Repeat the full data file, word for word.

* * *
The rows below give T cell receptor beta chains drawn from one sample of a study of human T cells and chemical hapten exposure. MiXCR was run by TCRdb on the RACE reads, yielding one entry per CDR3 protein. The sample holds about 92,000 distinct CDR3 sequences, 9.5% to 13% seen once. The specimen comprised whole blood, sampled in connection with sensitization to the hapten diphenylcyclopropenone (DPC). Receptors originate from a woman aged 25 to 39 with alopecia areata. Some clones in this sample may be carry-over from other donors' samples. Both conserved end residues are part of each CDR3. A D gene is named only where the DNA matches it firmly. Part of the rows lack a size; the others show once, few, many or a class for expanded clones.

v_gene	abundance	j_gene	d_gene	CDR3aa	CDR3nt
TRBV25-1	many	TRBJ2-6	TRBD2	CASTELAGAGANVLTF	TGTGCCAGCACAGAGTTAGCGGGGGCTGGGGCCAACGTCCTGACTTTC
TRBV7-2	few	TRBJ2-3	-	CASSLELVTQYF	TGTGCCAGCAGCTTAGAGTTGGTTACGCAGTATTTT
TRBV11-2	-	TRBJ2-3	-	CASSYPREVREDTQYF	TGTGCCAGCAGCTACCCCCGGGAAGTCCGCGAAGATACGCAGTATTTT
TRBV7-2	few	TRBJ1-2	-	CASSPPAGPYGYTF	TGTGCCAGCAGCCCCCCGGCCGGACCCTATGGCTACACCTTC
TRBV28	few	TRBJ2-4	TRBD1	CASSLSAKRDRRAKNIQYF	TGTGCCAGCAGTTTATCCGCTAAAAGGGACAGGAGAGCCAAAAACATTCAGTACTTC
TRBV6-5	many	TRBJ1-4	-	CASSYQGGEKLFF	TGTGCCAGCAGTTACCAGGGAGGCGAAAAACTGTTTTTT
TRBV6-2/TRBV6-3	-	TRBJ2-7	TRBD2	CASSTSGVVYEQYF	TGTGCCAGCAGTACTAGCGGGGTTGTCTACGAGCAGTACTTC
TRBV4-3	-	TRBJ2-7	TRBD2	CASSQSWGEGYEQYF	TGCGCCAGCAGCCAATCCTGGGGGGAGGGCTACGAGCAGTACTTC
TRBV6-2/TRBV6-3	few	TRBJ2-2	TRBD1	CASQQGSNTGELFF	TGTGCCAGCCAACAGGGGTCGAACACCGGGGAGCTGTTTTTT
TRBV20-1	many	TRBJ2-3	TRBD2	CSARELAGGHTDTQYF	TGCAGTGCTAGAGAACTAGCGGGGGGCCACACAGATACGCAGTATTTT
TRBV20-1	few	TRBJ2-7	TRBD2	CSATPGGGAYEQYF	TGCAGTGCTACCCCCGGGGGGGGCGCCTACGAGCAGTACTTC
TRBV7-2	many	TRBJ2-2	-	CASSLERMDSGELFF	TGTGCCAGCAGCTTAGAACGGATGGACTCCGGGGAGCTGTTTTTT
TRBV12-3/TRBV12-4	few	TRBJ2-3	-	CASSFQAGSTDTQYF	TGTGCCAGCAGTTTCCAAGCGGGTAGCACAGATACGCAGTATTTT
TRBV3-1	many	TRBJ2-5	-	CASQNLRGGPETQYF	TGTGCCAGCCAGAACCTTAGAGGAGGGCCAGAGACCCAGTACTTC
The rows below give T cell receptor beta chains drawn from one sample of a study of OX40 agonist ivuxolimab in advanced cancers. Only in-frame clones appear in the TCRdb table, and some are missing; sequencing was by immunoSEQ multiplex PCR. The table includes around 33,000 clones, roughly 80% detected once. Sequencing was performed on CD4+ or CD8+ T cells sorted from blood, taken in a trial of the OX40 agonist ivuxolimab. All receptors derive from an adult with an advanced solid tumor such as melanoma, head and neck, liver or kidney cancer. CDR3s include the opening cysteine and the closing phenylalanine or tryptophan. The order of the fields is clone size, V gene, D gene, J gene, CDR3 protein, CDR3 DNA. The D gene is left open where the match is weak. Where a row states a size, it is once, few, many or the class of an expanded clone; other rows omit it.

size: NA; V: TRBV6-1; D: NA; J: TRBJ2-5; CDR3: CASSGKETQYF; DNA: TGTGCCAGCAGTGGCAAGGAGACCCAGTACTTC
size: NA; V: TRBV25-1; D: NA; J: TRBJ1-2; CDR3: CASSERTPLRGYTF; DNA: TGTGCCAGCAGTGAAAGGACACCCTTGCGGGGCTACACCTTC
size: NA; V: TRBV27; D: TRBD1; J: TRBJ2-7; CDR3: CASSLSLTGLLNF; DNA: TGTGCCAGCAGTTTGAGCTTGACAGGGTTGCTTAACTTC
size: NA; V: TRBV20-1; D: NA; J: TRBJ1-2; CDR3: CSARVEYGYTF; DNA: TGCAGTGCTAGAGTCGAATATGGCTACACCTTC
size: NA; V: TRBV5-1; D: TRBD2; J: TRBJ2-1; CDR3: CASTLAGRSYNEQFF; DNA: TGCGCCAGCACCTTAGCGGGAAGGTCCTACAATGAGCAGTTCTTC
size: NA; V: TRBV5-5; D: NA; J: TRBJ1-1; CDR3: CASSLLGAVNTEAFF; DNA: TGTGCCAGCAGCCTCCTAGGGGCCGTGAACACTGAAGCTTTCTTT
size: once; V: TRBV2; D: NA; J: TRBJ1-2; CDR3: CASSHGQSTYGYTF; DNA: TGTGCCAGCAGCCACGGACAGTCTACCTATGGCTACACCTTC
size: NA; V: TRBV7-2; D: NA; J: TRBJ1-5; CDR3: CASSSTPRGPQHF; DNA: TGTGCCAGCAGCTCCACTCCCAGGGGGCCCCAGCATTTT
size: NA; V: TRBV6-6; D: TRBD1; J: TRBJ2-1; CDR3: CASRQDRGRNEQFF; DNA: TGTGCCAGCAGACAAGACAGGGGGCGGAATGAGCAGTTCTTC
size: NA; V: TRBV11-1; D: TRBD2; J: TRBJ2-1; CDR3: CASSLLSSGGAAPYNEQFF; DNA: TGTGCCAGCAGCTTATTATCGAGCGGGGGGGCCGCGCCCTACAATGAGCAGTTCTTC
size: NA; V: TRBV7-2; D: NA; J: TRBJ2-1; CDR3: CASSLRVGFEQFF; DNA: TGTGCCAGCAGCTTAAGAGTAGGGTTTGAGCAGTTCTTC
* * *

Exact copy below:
The rows below give T cell receptor beta chains drawn from one sample of a study of human T cells and chemical hapten exposure. MiXCR was run by TCRdb on the RACE reads, yielding one entry per CDR3 protein. The sample holds about 92,000 distinct CDR3 sequences, 9.5% to 13% seen once. The specimen comprised whole blood, sampled in connection with sensitization to the hapten diphenylcyclopropenone (DPC). Receptors originate from a woman aged 25 to 39 with alopecia areata. Some clones in this sample may be carry-over from other donors' samples. Both conserved end residues are part of each CDR3. A D gene is named only where the DNA matches it firmly. Part of the rows lack a size; the others show once, few, many or a class for expanded clones.

v_gene	abundance	j_gene	d_gene	CDR3aa	CDR3nt
TRBV25-1	many	TRBJ2-6	TRBD2	CASTELAGAGANVLTF	TGTGCCAGCACAGAGTTAGCGGGGGCTGGGGCCAACGTCCTGACTTTC
TRBV7-2	few	TRBJ2-3	-	CASSLELVTQYF	TGTGCCAGCAGCTTAGAGTTGGTTACGCAGTATTTT
TRBV11-2	-	TRBJ2-3	-	CASSYPREVREDTQYF	TGTGCCAGCAGCTACCCCCGGGAAGTCCGCGAAGATACGCAGTATTTT
TRBV7-2	few	TRBJ1-2	-	CASSPPAGPYGYTF	TGTGCCAGCAGCCCCCCGGCCGGACCCTATGGCTACACCTTC
TRBV28	few	TRBJ2-4	TRBD1	CASSLSAKRDRRAKNIQYF	TGTGCCAGCAGTTTATCCGCTAAAAGGGACAGGAGAGCCAAAAACATTCAGTACTTC
TRBV6-5	many	TRBJ1-4	-	CASSYQGGEKLFF	TGTGCCAGCAGTTACCAGGGAGGCGAAAAACTGTTTTTT
TRBV6-2/TRBV6-3	-	TRBJ2-7	TRBD2	CASSTSGVVYEQYF	TGTGCCAGCAGTACTAGCGGGGTTGTCTACGAGCAGTACTTC
TRBV4-3	-	TRBJ2-7	TRBD2	CASSQSWGEGYEQYF	TGCGCCAGCAGCCAATCCTGGGGGGAGGGCTACGAGCAGTACTTC
TRBV6-2/TRBV6-3	few	TRBJ2-2	TRBD1	CASQQGSNTGELFF	TGTGCCAGCCAACAGGGGTCGAACACCGGGGAGCTGTTTTTT
TRBV20-1	many	TRBJ2-3	TRBD2	CSARELAGGHTDTQYF	TGCAGTGCTAGAGAACTAGCGGGGGGCCACACAGATACGCAGTATTTT
TRBV20-1	few	TRBJ2-7	TRBD2	CSATPGGGAYEQYF	TGCAGTGCTACCCCCGGGGGGGGCGCCTACGAGCAGTACTTC
TRBV7-2	many	TRBJ2-2	-	CASSLERMDSGELFF	TGTGCCAGCAGCTTAGAACGGATGGACTCCGGGGAGCTGTTTTTT
TRBV12-3/TRBV12-4	few	TRBJ2-3	-	CASSFQAGSTDTQYF	TGTGCCAGCAGTTTCCAAGCGGGTAGCACAGATACGCAGTATTTT
TRBV3-1	many	TRBJ2-5	-	CASQNLRGGPETQYF	TGTGCCAGCCAGAACCTTAGAGGAGGGCCAGAGACCCAGTACTTC
The rows below give T cell receptor beta chains drawn from one sample of a study of OX40 agonist ivuxolimab in advanced cancers. Only in-frame clones appear in the TCRdb table, and some are missing; sequencing was by immunoSEQ multiplex PCR. The table includes around 33,000 clones, roughly 80% detected once. Sequencing was performed on CD4+ or CD8+ T cells sorted from blood, taken in a trial of the OX40 agonist ivuxolimab. All receptors derive from an adult with an advanced solid tumor such as melanoma, head and neck, liver or kidney cancer. CDR3s include the opening cysteine and the closing phenylalanine or tryptophan. The order of the fields is clone size, V gene, D gene, J gene, CDR3 protein, CDR3 DNA. The D gene is left open where the match is weak. Where a row states a size, it is once, few, many or the class of an expanded clone; other rows omit it.

size: NA; V: TRBV6-1; D: NA; J: TRBJ2-5; CDR3: CASSGKETQYF; DNA: TGTGCCAGCAGTGGCAAGGAGACCCAGTACTTC
size: NA; V: TRBV25-1; D: NA; J: TRBJ1-2; CDR3: CASSERTPLRGYTF; DNA: TGTGCCAGCAGTGAAAGGACACCCTTGCGGGGCTACACCTTC
size: NA; V: TRBV27; D: TRBD1; J: TRBJ2-7; CDR3: CASSLSLTGLLNF; DNA: TGTGCCAGCAGTTTGAGCTTGACAGGGTTGCTTAACTTC
size: NA; V: TRBV20-1; D: NA; J: TRBJ1-2; CDR3: CSARVEYGYTF; DNA: TGCAGTGCTAGAGTCGAATATGGCTACACCTTC
size: NA; V: TRBV5-1; D: TRBD2; J: TRBJ2-1; CDR3: CASTLAGRSYNEQFF; DNA: TGCGCCAGCACCTTAGCGGGAAGGTCCTACAATGAGCAGTTCTTC
size: NA; V: TRBV5-5; D: NA; J: TRBJ1-1; CDR3: CASSLLGAVNTEAFF; DNA: TGTGCCAGCAGCCTCCTAGGGGCCGTGAACACTGAAGCTTTCTTT
size: once; V: TRBV2; D: NA; J: TRBJ1-2; CDR3: CASSHGQSTYGYTF; DNA: TGTGCCAGCAGCCACGGACAGTCTACCTATGGCTACACCTTC
size: NA; V: TRBV7-2; D: NA; J: TRBJ1-5; CDR3: CASSSTPRGPQHF; DNA: TGTGCCAGCAGCTCCACTCCCAGGGGGCCCCAGCATTTT
size: NA; V: TRBV6-6; D: TRBD1; J: TRBJ2-1; CDR3: CASRQDRGRNEQFF; DNA: TGTGCCAGCAGACAAGACAGGGGGCGGAATGAGCAGTTCTTC
size: NA; V: TRBV11-1; D: TRBD2; J: TRBJ2-1; CDR3: CASSLLSSGGAAPYNEQFF; DNA: TGTGCCAGCAGCTTATTATCGAGCGGGGGGGCCGCGCCCTACAATGAGCAGTTCTTC
size: NA; V: TRBV7-2; D: NA; J: TRBJ2-1; CDR3: CASSLRVGFEQFF; DNA: TGTGCCAGCAGCTTAAGAGTAGGGTTTGAGCAGTTCTTC